This year, the BBC and reading charity Booktrust have teamed up to create the BBC Young Writer Award to seek out young writers with a passion for their craft, whether they’ve been writing for years or have never put pen to paper before. If you’re a writer aged 14 to 18 and living in the UK, this is a fantastic opportunity to get your work read to the whole nation on BBC Radio 1. All you have to do is send in a short story of up to 1000 words on any subject. Entries will be judged by presenter Alice Levine, author Matt Haig, and me. As a judge, I will be looking for experimentation and courage in the entries — whether that’s in the mixing of genres, unconventional styles and voices, or an original and unpredictable plot. Here are four tips to help you get started.


  1. Don’t be afraid. It can be daunting to look at an empty Word document or a blank page, but think of it as an exciting prospect. This is raw material to be shaped purely with your imagination. You can create absolutely anything on this canvas.


  1. Make time. As an author, you often hear “I’d love to write, but I don’t have time”. If you really want to write, you’ll find time here and there. Whether it’s scribbling a sentence in your lunch break or squeezing in a couple of paragraphs before you sleep, there will be moments in your day when you can set pen to paper, or fingers to keyboard.


  1. It’s not too weird. Books are doorways to new worlds, new ideas, new ways of thinking. You don’t have to confine yourself to what’s been done before.


  1. And finally, trust your gut. Literature is incredibly subjective; there is no ‘right’ or ‘wrong’ way to tell a story. Constructive criticism is great, and you might want to share your writing with someone to get an opinion on it — but remember, it’s your story, and nobody can tell it like you can. Follow your own instinct first.


samanthashannon_200_200The deadline for entries is 5pm (GMT), Wednesday 25 February 2015. For more information about the BBC Young Writers Award, please visit –

Blog Tour Guest Post UKYA Uncategorized

Keren David on UKYA Extravaganza | Guest Post

Blog Tour Button Picture

First it was a conversation on Twitter about why American YA books were higher profile than British ones. A hashtag was born – #UKYA. A website followed, and then the magnificent bloggers got on board.  #UKYAchat (thank you Lucy!) trended on Twitter.

There were new blogs, count downs, special projects. Last year there was YALC, which wasn’t strictly UKYA, but featured many British authors. The Bookseller has set up a new prize to celebrate UK (and Irish) YA and I am completely over-excited to be on the shortlist.  There’s a YA event for schools in Scotland, organised by author Kirkland Ciccone.

And NOW there is a new thing. An exciting thing. A thing for all of us. All the inclusiveness and friendliness and, who knows, maybe one day even Patrick Ness (see what I did there) of UKYA is coming to a bookshop near you.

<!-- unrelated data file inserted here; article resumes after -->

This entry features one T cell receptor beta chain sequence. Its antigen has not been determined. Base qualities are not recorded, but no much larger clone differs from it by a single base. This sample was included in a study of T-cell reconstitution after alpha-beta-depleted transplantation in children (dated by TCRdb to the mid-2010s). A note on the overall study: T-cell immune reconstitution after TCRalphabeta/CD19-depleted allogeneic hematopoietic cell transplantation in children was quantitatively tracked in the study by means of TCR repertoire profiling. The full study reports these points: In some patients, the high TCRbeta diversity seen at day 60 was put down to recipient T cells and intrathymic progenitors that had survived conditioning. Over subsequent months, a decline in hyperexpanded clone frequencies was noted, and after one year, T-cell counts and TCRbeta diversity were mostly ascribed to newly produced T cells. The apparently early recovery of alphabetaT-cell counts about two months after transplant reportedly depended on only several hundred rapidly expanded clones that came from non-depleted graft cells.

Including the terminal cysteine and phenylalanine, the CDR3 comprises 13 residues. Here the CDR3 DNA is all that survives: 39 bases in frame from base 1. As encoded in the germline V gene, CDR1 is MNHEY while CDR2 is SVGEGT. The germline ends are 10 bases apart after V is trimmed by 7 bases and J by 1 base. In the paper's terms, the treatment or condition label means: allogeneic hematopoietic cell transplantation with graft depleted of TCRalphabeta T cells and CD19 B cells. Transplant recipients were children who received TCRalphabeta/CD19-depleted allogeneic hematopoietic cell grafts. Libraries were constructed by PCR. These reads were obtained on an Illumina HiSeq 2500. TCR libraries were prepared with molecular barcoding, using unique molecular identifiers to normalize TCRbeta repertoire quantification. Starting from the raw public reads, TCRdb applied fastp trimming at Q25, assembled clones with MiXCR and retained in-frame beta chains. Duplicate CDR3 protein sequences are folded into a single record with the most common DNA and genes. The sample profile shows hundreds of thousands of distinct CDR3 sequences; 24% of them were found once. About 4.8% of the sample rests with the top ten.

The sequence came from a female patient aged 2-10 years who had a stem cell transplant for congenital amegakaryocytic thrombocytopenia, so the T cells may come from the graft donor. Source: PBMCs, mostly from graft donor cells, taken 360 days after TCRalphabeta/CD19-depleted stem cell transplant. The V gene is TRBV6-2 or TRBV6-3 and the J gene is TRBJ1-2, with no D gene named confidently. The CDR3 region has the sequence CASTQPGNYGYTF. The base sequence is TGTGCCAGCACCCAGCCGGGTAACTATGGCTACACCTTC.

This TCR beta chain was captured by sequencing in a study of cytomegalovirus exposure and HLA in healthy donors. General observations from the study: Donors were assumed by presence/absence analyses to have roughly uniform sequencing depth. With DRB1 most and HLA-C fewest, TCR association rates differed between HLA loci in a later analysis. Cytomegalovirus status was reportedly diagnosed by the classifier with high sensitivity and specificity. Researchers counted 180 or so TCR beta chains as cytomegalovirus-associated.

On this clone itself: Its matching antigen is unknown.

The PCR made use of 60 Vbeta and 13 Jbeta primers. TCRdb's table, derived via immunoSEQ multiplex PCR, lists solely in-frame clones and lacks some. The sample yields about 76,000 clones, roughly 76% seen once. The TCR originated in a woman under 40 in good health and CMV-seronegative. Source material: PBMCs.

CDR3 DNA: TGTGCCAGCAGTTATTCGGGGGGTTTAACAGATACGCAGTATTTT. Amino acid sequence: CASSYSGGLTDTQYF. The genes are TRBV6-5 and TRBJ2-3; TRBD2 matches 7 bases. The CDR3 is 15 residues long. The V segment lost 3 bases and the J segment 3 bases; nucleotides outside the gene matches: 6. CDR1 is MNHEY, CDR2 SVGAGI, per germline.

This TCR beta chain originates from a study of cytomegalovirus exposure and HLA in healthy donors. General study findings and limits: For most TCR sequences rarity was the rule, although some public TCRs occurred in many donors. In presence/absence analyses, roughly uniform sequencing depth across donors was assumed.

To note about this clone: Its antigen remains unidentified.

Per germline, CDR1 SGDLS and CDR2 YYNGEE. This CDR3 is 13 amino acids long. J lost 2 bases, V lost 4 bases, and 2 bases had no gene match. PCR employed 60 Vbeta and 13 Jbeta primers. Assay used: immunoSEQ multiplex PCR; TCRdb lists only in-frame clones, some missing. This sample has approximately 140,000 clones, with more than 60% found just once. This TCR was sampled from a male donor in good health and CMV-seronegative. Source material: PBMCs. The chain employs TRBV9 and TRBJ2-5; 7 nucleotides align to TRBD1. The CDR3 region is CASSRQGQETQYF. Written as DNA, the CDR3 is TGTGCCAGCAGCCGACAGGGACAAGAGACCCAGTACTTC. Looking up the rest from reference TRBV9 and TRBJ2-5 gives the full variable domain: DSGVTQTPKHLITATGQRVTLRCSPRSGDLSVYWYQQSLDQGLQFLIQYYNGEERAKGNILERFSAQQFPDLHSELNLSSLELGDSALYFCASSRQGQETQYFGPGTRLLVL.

Of course I’m talking about the UKYA Extravaganza. The brainwave of authors Kerry Drewery and Emma Pass (you are superstars) and the wonderful events manager at Waterstones Birmingham High Street it’s an afternoon of readings and signings and much socialising on February 28th. I’m very excited to be taking part, alongside 34 other authors.

The event sold out in just a few hours – wow! –  but don’t worry. I’m pretty certain this is just a beginning. I’m already hearing plans to stage UKYA Extravaganzas all over the UK.

We need events like these, because UKYA still doesn’t get the attention it needs in order to thrive. In the US, YA gets reviewed and read by adults as well as teenagers. Here, all too often, YA is labelled as ‘children’s books’ and hidden away in a dusty corner.  UKYA needs to be visible and mainstream, and appeal beyond a narrow age-banded market. Events like the Extravaganza help to do that.

Best-selling adult author Robert Harris called for more coverage of books on TV, this week, attacking the BBC for its poor coverage of books. A UKYA books programme on a mainstream channel is probably too much to hope for, but I’m already excited about the book bloggers taking to YouTube, and I predict we’ll see more YouTube action this year. Maybe someone could make a film about the UKYA Extravaganza?

Today Birmingham, tomorrow….you tell me!

Will you be attending UKYA Extravaganza in Birmingham?

Guest Post

Blogging from a non-blogger’s perspective – Guest post by Becky.

Today Becky is on the blog, talking about blogs from a non-blogger perspective. I love this post so much, and love Becky even more. 

I never really knew about blogs before I met Lucy, but when she told me that she had one I looked at it and I loved reading it. After a while I read more book blogs and I loved them just as much! When I finally got twitter I found some amazing new book bloggers!

Some people probably don’t see the point in reading blogs as they may not feel that they get anything out of it but there are so many good things that come from it:

You find out amazing new books to read, although this can become a problem as my TBR pile is way too big!

You find awesome people to fangirl with about books that you all love! It’s great to be able to tweet people and share your love of books together!